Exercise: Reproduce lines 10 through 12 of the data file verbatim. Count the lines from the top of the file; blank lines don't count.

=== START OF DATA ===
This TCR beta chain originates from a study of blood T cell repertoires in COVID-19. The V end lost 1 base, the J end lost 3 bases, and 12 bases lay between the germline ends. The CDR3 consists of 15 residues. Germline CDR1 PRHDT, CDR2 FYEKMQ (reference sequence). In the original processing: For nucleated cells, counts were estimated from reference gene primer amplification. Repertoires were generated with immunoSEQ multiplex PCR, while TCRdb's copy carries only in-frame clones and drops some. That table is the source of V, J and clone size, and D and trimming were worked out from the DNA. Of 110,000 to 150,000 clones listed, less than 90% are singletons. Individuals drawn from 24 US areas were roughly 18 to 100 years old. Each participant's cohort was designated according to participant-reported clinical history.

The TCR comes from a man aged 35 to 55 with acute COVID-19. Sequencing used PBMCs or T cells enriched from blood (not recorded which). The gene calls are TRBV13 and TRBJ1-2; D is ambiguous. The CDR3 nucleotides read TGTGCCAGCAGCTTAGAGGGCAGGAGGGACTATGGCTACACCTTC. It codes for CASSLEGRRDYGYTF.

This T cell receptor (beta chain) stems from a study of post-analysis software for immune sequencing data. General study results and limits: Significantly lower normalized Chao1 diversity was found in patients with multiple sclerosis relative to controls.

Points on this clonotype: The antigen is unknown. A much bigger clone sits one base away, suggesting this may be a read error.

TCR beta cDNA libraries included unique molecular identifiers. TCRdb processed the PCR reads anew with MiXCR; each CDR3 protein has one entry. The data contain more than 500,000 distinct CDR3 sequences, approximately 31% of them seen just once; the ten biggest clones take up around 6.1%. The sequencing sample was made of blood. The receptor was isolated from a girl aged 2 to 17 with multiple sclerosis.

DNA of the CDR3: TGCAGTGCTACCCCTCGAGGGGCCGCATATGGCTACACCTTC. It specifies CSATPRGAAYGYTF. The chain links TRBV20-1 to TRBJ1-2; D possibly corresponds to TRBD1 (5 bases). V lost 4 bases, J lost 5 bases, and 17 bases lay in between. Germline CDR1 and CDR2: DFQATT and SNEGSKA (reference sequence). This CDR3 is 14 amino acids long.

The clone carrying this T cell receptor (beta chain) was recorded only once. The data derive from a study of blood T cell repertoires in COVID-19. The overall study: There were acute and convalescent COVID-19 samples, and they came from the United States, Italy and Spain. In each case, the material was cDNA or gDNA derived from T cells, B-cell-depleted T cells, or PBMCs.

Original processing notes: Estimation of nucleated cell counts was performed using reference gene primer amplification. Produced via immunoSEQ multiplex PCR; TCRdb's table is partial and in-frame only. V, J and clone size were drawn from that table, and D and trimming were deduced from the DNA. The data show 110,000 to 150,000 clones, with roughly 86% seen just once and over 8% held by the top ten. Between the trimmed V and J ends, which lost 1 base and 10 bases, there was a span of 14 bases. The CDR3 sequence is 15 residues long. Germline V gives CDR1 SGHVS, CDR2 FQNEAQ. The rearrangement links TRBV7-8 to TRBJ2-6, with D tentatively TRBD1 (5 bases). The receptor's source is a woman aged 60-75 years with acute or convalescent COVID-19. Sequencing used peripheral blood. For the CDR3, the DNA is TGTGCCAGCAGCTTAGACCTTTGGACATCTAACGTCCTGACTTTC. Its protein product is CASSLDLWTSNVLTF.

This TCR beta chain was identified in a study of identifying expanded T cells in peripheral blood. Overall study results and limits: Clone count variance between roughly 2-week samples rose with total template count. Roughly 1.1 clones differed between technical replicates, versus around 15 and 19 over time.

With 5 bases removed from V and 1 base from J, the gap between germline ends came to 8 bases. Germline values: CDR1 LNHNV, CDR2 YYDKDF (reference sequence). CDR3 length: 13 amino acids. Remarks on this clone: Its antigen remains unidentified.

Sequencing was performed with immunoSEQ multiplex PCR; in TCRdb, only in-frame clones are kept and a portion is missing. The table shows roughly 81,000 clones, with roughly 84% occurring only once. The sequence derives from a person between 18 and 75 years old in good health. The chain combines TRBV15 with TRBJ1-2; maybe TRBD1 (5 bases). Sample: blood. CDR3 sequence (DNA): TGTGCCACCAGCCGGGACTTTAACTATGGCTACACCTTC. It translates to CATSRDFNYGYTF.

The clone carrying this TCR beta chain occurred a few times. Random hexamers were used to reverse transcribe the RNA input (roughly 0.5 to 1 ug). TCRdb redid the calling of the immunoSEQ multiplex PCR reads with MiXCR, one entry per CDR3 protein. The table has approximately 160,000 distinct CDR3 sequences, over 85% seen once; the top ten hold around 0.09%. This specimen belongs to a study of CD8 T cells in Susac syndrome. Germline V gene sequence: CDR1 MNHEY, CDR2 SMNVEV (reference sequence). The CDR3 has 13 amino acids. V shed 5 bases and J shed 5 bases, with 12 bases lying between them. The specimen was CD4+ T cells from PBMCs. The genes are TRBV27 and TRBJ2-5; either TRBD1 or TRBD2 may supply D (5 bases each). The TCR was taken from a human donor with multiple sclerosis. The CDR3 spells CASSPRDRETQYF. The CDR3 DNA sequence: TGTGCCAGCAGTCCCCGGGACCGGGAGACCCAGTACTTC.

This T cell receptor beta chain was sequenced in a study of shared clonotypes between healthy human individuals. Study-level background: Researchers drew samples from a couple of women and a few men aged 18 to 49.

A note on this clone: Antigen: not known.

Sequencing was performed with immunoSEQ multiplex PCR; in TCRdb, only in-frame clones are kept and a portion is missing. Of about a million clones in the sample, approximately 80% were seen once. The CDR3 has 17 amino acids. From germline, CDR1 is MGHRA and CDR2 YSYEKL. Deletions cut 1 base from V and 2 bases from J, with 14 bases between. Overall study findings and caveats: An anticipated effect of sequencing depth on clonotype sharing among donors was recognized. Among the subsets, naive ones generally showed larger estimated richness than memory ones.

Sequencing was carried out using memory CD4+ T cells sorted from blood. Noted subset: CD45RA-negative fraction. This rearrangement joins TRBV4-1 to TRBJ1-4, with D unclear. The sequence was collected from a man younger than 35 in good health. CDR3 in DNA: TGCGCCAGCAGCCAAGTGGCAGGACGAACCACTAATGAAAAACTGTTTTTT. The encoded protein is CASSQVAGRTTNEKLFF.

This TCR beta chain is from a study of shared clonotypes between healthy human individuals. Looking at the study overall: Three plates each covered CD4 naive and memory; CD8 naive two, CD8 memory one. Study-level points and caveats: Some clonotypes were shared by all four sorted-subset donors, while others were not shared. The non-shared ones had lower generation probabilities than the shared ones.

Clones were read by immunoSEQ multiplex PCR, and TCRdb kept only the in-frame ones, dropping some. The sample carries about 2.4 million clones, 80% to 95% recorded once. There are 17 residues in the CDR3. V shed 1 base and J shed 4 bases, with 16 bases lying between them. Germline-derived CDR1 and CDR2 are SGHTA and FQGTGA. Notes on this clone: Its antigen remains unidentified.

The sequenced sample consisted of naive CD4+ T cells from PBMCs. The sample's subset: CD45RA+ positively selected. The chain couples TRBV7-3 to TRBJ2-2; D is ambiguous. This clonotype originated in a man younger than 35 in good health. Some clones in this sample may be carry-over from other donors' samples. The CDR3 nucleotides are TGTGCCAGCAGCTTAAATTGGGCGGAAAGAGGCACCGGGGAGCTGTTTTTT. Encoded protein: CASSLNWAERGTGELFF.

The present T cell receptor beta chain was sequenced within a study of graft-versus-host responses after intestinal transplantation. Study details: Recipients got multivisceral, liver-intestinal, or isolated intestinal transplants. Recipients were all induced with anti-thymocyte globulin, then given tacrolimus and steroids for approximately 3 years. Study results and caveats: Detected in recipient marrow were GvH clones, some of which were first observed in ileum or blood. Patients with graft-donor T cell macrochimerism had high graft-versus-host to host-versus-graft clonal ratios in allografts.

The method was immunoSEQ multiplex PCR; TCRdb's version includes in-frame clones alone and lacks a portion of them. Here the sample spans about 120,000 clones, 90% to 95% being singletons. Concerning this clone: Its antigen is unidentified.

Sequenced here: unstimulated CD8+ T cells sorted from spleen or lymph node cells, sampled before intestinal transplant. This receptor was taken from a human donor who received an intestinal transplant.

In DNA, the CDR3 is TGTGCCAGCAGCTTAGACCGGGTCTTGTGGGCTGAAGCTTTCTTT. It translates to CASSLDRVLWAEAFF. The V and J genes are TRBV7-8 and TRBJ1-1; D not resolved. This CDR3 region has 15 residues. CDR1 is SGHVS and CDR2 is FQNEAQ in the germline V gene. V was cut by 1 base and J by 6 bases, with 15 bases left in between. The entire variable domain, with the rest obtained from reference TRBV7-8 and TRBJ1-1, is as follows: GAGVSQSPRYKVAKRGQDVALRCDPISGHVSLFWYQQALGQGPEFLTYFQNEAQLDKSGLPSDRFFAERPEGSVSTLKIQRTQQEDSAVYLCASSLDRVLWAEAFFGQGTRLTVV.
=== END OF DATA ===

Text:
With 5 bases removed from V and 1 base from J, the gap between germline ends came to 8 bases. Germline values: CDR1 LNHNV, CDR2 YYDKDF (reference sequence). CDR3 length: 13 amino acids. Remarks on this clone: Its antigen remains unidentified.

Sequencing was performed with immunoSEQ multiplex PCR; in TCRdb, only in-frame clones are kept and a portion is missing. The table shows roughly 81,000 clones, with roughly 84% occurring only once. The sequence derives from a person between 18 and 75 years old in good health. The chain combines TRBV15 with TRBJ1-2; maybe TRBD1 (5 bases). Sample: blood. CDR3 sequence (DNA): TGTGCCACCAGCCGGGACTTTAACTATGGCTACACCTTC. It translates to CATSRDFNYGYTF.

The clone carrying this TCR beta chain occurred a few times. Random hexamers were used to reverse transcribe the RNA input (roughly 0.5 to 1 ug). TCRdb redid the calling of the immunoSEQ multiplex PCR reads with MiXCR, one entry per CDR3 protein. The table has approximately 160,000 distinct CDR3 sequences, over 85% seen once; the top ten hold around 0.09%. This specimen belongs to a study of CD8 T cells in Susac syndrome. Germline V gene sequence: CDR1 MNHEY, CDR2 SMNVEV (reference sequence). The CDR3 has 13 amino acids. V shed 5 bases and J shed 5 bases, with 12 bases lying between them. The specimen was CD4+ T cells from PBMCs. The genes are TRBV27 and TRBJ2-5; either TRBD1 or TRBD2 may supply D (5 bases each). The TCR was taken from a human donor with multiple sclerosis. The CDR3 spells CASSPRDRETQYF. The CDR3 DNA sequence: TGTGCCAGCAGTCCCCGGGACCGGGAGACCCAGTACTTC.